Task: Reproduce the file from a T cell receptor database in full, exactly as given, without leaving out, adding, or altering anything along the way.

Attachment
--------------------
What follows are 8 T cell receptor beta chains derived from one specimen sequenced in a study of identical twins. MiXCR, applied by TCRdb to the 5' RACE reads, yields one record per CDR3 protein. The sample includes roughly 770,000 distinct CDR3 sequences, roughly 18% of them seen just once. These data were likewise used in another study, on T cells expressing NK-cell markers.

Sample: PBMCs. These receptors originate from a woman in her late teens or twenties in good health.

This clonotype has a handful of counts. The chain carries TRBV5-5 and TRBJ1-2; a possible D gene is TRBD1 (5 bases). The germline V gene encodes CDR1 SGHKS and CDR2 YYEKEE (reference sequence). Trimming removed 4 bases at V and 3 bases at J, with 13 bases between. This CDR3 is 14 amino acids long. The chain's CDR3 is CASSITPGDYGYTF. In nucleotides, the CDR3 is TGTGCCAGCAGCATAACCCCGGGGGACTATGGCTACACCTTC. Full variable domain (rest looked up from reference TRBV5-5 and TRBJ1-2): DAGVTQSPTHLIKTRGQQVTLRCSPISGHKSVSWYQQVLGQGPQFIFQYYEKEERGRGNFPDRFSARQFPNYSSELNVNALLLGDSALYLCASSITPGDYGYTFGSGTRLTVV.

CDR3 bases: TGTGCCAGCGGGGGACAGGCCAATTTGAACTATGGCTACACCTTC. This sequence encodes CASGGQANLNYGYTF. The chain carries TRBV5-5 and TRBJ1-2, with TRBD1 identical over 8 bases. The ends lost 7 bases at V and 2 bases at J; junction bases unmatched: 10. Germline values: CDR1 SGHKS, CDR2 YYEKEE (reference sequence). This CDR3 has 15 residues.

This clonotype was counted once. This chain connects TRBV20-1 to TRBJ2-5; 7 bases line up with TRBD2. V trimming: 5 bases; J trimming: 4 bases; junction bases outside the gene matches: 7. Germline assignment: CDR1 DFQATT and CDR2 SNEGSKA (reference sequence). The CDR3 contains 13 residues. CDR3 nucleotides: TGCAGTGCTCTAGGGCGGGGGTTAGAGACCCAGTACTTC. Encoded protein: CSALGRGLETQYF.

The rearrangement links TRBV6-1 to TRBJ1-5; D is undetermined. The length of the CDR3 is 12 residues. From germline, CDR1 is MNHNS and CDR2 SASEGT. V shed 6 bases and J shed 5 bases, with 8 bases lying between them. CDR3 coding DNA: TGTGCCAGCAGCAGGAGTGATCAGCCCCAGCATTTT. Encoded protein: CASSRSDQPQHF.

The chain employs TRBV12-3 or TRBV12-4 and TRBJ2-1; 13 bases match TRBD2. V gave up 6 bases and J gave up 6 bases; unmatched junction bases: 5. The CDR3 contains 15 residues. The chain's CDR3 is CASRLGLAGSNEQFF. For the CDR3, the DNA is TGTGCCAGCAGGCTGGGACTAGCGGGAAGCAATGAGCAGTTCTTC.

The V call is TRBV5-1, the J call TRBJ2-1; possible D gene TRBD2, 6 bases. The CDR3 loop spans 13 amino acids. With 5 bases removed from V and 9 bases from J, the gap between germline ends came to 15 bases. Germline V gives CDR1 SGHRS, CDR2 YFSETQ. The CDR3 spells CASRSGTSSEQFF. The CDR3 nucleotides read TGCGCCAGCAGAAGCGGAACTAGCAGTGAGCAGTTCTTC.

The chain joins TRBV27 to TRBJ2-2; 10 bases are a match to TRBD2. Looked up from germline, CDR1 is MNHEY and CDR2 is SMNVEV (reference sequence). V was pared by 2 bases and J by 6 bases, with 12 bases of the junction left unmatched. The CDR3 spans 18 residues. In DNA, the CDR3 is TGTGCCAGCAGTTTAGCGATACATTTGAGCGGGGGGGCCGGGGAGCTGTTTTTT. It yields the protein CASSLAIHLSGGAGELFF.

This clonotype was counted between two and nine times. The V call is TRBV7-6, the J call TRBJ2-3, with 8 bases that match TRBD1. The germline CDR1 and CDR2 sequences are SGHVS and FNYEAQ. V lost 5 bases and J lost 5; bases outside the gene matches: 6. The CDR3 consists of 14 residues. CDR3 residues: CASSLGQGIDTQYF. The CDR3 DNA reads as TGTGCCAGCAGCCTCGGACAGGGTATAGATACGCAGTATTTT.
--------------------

What follows are 8 T cell receptor beta chains derived from one specimen sequenced in a study of identical twins. MiXCR, applied by TCRdb to the 5' RACE reads, yields one record per CDR3 protein. The sample includes roughly 770,000 distinct CDR3 sequences, roughly 18% of them seen just once. These data were likewise used in another study, on T cells expressing NK-cell markers.

Sample: PBMCs. These receptors originate from a woman in her late teens or twenties in good health.

This clonotype has a handful of counts. The chain carries TRBV5-5 and TRBJ1-2; a possible D gene is TRBD1 (5 bases). The germline V gene encodes CDR1 SGHKS and CDR2 YYEKEE (reference sequence). Trimming removed 4 bases at V and 3 bases at J, with 13 bases between. This CDR3 is 14 amino acids long. The chain's CDR3 is CASSITPGDYGYTF. In nucleotides, the CDR3 is TGTGCCAGCAGCATAACCCCGGGGGACTATGGCTACACCTTC. Full variable domain (rest looked up from reference TRBV5-5 and TRBJ1-2): DAGVTQSPTHLIKTRGQQVTLRCSPISGHKSVSWYQQVLGQGPQFIFQYYEKEERGRGNFPDRFSARQFPNYSSELNVNALLLGDSALYLCASSITPGDYGYTFGSGTRLTVV.

CDR3 bases: TGTGCCAGCGGGGGACAGGCCAATTTGAACTATGGCTACACCTTC. This sequence encodes CASGGQANLNYGYTF. The chain carries TRBV5-5 and TRBJ1-2, with TRBD1 identical over 8 bases. The ends lost 7 bases at V and 2 bases at J; junction bases unmatched: 10. Germline values: CDR1 SGHKS, CDR2 YYEKEE (reference sequence). This CDR3 has 15 residues.

This clonotype was counted once. This chain connects TRBV20-1 to TRBJ2-5; 7 bases line up with TRBD2. V trimming: 5 bases; J trimming: 4 bases; junction bases outside the gene matches: 7. Germline assignment: CDR1 DFQATT and CDR2 SNEGSKA (reference sequence). The CDR3 contains 13 residues. CDR3 nucleotides: TGCAGTGCTCTAGGGCGGGGGTTAGAGACCCAGTACTTC. Encoded protein: CSALGRGLETQYF.

The rearrangement links TRBV6-1 to TRBJ1-5; D is undetermined. The length of the CDR3 is 12 residues. From germline, CDR1 is MNHNS and CDR2 SASEGT. V shed 6 bases and J shed 5 bases, with 8 bases lying between them. CDR3 coding DNA: TGTGCCAGCAGCAGGAGTGATCAGCCCCAGCATTTT. Encoded protein: CASSRSDQPQHF.

The chain employs TRBV12-3 or TRBV12-4 and TRBJ2-1; 13 bases match TRBD2. V gave up 6 bases and J gave up 6 bases; unmatched junction bases: 5. The CDR3 contains 15 residues. The chain's CDR3 is CASRLGLAGSNEQFF. For the CDR3, the DNA is TGTGCCAGCAGGCTGGGACTAGCGGGAAGCAATGAGCAGTTCTTC.

The V call is TRBV5-1, the J call TRBJ2-1; possible D gene TRBD2, 6 bases. The CDR3 loop spans 13 amino acids. With 5 bases removed from V and 9 bases from J, the gap between germline ends came to 15 bases. Germline V gives CDR1 SGHRS, CDR2 YFSETQ. The CDR3 spells CASRSGTSSEQFF. The CDR3 nucleotides read TGCGCCAGCAGAAGCGGAACTAGCAGTGAGCAGTTCTTC.

The chain joins TRBV27 to TRBJ2-2; 10 bases are a match to TRBD2. Looked up from germline, CDR1 is MNHEY and CDR2 is SMNVEV (reference sequence). V was pared by 2 bases and J by 6 bases, with 12 bases of the junction left unmatched. The CDR3 spans 18 residues. In DNA, the CDR3 is TGTGCCAGCAGTTTAGCGATACATTTGAGCGGGGGGGCCGGGGAGCTGTTTTTT. It yields the protein CASSLAIHLSGGAGELFF.

This clonotype was counted between two and nine times. The V call is TRBV7-6, the J call TRBJ2-3, with 8 bases that match TRBD1. The germline CDR1 and CDR2 sequences are SGHVS and FNYEAQ. V lost 5 bases and J lost 5; bases outside the gene matches: 6. The CDR3 consists of 14 residues. CDR3 residues: CASSLGQGIDTQYF. The CDR3 DNA reads as TGTGCCAGCAGCCTCGGACAGGGTATAGATACGCAGTATTTT.